Also, consent needs to be specific positive action. In our case, we are using an unchecked (this is important) checkbox. Nothing ground-breaking but it is important.


(Erlend Sogge Heggen) #4

Discourse should have you fully covered with the user data export. It’s tough to determine how far-reaching these regulations are, but a lot of it comes down to being responsive and sharing data on a case-by-case basis where necessary.

If for example it turns out users are entitled to an “export” of their IP address as well, we’ll need some time to implement that into Discourse core. But in the meantime, if you received a request for retrieval of personal data, you could simply look it up and email them their IP address (which is super weird but no doubt we’ll run into pedantry sometimes with these new regulations).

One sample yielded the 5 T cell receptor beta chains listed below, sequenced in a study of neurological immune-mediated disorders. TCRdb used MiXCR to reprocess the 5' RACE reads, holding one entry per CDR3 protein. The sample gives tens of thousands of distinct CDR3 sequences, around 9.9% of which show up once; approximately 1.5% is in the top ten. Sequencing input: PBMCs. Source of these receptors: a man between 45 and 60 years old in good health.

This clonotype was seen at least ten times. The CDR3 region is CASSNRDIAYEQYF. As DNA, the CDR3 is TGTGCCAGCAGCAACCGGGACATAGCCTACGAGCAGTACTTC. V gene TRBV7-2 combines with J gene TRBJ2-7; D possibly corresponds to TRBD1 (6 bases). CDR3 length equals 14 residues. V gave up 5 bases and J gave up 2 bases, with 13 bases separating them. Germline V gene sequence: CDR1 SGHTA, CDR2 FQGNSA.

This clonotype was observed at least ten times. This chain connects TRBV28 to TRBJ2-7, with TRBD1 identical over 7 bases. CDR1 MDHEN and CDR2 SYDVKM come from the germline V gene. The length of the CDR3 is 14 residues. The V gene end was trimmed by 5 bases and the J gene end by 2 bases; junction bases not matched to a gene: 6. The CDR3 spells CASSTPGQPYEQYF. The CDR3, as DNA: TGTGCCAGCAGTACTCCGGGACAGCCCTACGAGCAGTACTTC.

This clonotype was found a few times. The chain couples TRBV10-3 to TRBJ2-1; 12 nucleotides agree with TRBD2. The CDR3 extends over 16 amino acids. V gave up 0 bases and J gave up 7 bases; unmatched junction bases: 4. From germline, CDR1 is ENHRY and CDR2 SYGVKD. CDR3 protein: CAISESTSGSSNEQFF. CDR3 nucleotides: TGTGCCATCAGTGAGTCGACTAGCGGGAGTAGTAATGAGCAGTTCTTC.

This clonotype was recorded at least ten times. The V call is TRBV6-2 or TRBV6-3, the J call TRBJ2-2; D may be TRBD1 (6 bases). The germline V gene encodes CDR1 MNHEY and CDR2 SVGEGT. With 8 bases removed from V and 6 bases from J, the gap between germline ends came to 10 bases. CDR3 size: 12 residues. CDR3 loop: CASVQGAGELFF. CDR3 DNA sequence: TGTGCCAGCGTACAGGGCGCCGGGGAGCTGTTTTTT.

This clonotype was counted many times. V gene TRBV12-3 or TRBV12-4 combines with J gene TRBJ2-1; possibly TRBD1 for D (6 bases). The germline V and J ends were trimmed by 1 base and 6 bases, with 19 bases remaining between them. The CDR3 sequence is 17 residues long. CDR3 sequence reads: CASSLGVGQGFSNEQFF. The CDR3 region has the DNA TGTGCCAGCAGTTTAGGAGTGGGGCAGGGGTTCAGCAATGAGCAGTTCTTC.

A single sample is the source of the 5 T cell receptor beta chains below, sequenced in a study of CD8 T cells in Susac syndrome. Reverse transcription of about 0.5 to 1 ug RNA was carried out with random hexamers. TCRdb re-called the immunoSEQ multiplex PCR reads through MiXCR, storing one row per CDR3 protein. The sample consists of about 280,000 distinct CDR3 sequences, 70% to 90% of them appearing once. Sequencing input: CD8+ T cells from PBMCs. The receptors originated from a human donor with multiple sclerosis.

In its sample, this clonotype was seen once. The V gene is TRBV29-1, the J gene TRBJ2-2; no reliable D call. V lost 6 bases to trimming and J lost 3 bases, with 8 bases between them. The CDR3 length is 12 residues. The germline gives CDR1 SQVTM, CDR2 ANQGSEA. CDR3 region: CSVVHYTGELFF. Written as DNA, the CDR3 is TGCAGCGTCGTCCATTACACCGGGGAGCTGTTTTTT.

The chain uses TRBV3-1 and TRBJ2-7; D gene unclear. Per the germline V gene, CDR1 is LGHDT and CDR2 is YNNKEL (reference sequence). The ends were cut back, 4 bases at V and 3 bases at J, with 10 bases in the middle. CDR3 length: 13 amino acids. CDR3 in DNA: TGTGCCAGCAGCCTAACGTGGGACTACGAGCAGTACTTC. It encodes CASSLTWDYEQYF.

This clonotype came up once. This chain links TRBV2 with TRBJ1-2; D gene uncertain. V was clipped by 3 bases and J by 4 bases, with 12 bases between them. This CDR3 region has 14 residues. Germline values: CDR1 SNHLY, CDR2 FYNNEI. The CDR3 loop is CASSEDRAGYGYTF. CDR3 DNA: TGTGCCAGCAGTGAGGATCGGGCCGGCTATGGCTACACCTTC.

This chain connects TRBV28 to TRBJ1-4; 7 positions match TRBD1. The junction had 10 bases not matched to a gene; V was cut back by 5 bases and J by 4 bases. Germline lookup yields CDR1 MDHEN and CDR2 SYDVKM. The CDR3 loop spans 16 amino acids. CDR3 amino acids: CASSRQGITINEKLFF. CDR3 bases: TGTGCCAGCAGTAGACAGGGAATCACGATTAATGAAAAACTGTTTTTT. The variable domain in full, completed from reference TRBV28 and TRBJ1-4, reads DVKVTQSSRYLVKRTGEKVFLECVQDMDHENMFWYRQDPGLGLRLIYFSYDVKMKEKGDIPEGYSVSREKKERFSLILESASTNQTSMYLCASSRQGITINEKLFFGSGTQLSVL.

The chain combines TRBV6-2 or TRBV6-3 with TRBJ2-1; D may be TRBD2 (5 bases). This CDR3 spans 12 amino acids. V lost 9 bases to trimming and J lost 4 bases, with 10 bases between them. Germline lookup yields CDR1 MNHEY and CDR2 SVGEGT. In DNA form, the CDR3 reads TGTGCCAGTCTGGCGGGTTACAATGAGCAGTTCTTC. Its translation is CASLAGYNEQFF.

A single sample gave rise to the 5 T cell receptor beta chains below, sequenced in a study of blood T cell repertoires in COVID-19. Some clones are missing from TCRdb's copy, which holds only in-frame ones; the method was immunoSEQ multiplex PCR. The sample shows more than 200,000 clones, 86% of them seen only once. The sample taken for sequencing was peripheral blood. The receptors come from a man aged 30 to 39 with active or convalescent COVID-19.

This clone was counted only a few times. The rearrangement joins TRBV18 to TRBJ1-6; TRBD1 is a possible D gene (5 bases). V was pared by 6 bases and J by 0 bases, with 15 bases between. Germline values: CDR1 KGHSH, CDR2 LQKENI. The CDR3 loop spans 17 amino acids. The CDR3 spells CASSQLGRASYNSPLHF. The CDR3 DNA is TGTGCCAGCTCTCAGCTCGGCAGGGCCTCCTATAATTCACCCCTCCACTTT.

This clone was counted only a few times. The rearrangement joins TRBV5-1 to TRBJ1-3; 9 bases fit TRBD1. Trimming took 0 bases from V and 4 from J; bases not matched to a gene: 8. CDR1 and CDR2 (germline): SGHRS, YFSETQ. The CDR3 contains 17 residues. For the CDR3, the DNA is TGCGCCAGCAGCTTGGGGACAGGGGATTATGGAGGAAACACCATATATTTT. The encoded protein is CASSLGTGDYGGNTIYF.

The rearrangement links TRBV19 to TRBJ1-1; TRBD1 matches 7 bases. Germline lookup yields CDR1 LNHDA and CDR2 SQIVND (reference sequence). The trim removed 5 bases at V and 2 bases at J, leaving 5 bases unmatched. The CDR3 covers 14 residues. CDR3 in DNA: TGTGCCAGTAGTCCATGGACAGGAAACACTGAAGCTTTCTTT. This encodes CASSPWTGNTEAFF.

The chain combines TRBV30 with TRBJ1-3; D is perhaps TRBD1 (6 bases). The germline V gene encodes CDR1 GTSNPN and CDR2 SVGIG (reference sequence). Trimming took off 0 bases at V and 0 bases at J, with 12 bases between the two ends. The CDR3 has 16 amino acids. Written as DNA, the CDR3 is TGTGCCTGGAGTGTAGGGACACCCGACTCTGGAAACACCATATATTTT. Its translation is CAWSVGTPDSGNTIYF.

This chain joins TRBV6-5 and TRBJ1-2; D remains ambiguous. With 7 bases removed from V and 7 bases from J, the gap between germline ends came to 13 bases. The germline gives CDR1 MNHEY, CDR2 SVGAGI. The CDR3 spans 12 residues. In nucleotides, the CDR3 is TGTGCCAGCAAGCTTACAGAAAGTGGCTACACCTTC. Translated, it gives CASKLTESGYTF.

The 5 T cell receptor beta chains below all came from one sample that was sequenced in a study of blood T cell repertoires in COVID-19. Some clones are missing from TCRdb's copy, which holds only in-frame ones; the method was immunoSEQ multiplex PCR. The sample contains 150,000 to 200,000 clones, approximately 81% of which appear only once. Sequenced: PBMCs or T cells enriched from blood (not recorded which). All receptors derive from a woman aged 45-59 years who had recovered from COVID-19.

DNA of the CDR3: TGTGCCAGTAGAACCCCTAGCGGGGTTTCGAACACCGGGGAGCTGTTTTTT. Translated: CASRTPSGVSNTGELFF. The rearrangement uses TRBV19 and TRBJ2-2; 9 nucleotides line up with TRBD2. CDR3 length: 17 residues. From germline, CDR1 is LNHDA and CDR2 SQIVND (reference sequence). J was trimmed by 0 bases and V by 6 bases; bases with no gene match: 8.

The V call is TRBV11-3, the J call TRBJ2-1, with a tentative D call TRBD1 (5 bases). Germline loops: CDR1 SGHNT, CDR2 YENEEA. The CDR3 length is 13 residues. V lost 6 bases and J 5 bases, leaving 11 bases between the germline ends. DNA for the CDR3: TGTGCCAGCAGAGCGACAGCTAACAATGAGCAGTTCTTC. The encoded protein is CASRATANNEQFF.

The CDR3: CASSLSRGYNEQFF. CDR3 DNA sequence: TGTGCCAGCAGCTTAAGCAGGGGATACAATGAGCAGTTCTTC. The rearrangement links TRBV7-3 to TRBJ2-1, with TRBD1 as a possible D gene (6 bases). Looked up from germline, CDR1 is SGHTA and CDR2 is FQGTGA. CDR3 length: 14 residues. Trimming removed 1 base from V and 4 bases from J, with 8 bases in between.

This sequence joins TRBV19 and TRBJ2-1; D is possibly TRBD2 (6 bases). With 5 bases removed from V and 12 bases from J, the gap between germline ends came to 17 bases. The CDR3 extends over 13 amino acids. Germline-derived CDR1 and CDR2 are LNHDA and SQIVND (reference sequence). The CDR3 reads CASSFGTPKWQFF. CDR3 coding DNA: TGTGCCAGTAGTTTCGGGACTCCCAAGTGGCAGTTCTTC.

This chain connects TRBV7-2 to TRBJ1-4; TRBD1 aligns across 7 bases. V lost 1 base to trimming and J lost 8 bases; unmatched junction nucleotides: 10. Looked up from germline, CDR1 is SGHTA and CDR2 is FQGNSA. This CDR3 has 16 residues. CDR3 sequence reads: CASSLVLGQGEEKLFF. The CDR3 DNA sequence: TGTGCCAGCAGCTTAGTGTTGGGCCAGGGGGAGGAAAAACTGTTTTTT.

(Felix Freiberger) #5

I’m pretty sure that users are entitled to get all their personal data. IP addresses belong to that, because they are associated to user accounts in the database and also can be associated to a person by their ISP.


(OG) #6

I really appreciate your effort and want to thank whole Discourse team for great support!

Exactly… Customers are also entitled to selectively rectify some data concerning them. They are probably able to find and change 99% of their personal info through the profile. The only thing they can’t is to remove IP address and Discourse team should probably target this feature in next updates… The problem we are all aware of is that pretty much all of our spam defensive features depend on ability to block IP address or IP range. I don’t think we can afford to lose this ability for the sake of user’s anonymity…